I am using scikit-learn's CalibratedClassifierCV with GaussianNB() to run binary classification on some data. I have verified the inputs in .fit(X_train, y_train) and they have matching dimensions and both pass the np.isfinite test.

My problem is when I run .predict_proba(X_test). For some of the samples, the probabilities returned are array([-inf, inf]), and I can't really understand why.

This came to light when I tried running brier_score_loss on the resulting predictions, and it threw a ValueError: Input contains NaN, infinity or a value too large for dtype('float64').

I have added some data to this Google drive link. It's larger than what I wanted but I couldn't get consistent reproduction with smaller datasets. The code for reproduction lies below. There is some randomness to the code so if no infinites are found try running it again, but from my experiments it should find them on the first try.

from sklearn.naive_bayes import GaussianNB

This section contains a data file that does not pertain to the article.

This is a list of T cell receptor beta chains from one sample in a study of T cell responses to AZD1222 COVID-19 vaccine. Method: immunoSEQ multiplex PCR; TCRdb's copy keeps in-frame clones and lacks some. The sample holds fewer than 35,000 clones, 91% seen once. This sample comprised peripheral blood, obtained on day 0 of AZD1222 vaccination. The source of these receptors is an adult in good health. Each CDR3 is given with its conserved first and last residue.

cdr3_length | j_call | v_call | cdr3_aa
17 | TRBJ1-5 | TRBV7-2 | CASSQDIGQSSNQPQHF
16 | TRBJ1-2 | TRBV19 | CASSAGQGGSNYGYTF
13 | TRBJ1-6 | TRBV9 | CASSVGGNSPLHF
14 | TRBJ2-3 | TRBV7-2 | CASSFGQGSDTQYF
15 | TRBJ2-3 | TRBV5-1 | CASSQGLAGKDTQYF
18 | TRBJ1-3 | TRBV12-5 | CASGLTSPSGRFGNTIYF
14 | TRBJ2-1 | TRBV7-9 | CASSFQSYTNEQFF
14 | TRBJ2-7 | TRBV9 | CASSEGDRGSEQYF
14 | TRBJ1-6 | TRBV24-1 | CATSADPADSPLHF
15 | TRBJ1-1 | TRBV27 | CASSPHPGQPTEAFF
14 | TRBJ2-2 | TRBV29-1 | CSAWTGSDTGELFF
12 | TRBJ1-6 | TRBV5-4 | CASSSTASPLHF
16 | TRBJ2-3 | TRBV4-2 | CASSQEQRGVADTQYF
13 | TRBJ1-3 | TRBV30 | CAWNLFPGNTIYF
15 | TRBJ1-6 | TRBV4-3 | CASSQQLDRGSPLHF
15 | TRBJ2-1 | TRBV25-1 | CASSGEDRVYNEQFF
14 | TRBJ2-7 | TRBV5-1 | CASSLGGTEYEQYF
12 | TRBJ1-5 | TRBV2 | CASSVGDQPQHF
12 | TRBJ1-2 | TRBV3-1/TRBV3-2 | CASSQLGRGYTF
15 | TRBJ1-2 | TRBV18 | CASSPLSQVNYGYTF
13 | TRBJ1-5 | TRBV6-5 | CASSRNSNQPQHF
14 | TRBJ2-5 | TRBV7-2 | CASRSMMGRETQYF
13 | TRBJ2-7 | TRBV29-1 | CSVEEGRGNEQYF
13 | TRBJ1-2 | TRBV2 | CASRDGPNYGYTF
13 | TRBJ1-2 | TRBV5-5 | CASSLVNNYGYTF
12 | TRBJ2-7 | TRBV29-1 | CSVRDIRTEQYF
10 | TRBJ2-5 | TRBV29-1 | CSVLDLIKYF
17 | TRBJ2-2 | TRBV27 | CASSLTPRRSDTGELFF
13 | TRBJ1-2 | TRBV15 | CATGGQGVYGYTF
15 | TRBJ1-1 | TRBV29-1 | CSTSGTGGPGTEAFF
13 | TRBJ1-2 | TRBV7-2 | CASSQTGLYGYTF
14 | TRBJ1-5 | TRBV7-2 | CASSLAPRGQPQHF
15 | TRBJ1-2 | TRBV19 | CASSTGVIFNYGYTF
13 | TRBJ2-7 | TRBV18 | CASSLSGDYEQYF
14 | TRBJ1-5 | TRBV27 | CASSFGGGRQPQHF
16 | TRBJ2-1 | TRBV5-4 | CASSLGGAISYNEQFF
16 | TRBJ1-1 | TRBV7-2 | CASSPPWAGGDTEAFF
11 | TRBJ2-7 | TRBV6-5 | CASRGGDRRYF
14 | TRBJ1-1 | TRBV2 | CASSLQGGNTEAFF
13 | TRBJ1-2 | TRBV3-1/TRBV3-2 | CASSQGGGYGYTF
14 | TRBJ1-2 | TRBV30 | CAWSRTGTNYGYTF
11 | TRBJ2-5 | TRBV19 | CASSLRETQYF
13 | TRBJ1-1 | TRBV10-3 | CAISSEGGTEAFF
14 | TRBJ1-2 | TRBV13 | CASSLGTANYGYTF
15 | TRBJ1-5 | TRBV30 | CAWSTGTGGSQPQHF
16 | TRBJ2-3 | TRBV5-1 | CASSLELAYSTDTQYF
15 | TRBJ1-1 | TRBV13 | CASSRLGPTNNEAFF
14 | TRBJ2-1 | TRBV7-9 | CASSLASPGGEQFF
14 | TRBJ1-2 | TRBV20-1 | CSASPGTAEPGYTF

from sklearn.calibration import CalibratedClassifierCV
from sklearn.model_selection import StratifiedShuffleSplit
import numpy as np

loaded = np.load('data.npz')
X = loaded['X']
y = loaded['y']

num = 2*10**4
sss = StratifiedShuffleSplit(n_splits = 10, test_size = 0.2)
cal_classifier = CalibratedClassifierCV(GaussianNB(), method = 'isotonic', cv = sss)

classifier_fit = cal_classifier.fit(X[:num], y[:num])
predicted_probabilities = classifier_fit.predict_proba(X[num:num+num//4])[:,1]


1 Answer 1


It seems that the Isotonic regression (used by CalibratedClassifierCV) is providing the inf values. More precisely it comes from a linear regression in Isotonic:

The regression called on very small values (below a certain threshold but superior to 0) gives inf.

In debug mode self.f_([0, 3.2392382784e-313]) returns [0.10430463576158941, inf] which is a strange behaviour. The implementation of interpolate.interp1d probably doesn't handle this kind of "super-small" values. Hope it helps.


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